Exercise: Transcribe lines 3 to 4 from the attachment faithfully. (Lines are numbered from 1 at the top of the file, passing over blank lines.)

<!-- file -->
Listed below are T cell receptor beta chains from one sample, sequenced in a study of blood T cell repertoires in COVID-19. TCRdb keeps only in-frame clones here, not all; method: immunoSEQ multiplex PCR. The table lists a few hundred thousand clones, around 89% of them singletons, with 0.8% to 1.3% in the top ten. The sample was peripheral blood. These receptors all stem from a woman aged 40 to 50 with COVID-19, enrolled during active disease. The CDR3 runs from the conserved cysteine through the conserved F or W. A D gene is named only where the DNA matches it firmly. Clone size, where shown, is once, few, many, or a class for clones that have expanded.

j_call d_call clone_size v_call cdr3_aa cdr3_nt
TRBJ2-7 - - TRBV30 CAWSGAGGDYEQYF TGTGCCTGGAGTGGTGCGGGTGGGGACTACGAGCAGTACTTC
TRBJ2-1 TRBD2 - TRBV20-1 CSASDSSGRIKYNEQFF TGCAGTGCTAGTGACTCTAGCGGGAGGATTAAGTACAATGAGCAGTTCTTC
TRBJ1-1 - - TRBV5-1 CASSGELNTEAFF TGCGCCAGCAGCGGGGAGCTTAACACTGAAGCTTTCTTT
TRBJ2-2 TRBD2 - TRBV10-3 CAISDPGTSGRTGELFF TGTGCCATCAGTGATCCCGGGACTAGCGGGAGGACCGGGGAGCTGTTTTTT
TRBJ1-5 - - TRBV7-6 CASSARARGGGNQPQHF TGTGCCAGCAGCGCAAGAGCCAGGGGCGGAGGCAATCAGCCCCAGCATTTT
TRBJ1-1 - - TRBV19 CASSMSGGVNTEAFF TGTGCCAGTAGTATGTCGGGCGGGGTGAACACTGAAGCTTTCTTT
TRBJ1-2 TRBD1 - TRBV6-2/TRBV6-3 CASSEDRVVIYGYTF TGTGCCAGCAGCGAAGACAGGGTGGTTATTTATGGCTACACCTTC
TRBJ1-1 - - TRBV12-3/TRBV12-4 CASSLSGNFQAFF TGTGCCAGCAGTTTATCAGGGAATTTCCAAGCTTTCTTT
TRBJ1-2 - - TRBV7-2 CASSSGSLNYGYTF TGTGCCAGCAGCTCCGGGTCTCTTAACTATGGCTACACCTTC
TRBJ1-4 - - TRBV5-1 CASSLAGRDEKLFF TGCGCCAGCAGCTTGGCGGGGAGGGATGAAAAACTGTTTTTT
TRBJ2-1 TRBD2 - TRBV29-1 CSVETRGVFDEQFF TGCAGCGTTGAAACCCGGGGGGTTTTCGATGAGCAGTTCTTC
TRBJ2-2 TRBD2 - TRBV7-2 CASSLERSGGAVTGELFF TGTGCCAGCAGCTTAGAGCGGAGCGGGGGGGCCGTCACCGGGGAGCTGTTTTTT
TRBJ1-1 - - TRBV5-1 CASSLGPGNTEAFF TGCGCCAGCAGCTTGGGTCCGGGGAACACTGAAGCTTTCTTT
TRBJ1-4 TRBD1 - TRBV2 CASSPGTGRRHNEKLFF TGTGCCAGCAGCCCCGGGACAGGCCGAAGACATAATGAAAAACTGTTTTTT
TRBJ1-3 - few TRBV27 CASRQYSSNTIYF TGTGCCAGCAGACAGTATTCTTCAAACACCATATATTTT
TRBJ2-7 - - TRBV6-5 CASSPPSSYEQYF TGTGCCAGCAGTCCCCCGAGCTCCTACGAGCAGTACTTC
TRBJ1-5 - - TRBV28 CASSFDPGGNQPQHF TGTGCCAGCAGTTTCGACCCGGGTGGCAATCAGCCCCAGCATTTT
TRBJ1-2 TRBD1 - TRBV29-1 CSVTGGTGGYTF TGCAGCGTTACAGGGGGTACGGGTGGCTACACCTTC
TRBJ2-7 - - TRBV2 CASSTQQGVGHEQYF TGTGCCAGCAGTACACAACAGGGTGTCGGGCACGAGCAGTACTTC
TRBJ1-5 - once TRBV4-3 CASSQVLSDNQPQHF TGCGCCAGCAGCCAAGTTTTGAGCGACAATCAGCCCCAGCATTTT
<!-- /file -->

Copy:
TRBJ2-7 - - TRBV30 CAWSGAGGDYEQYF TGTGCCTGGAGTGGTGCGGGTGGGGACTACGAGCAGTACTTC
TRBJ2-1 TRBD2 - TRBV20-1 CSASDSSGRIKYNEQFF TGCAGTGCTAGTGACTCTAGCGGGAGGATTAAGTACAATGAGCAGTTCTTC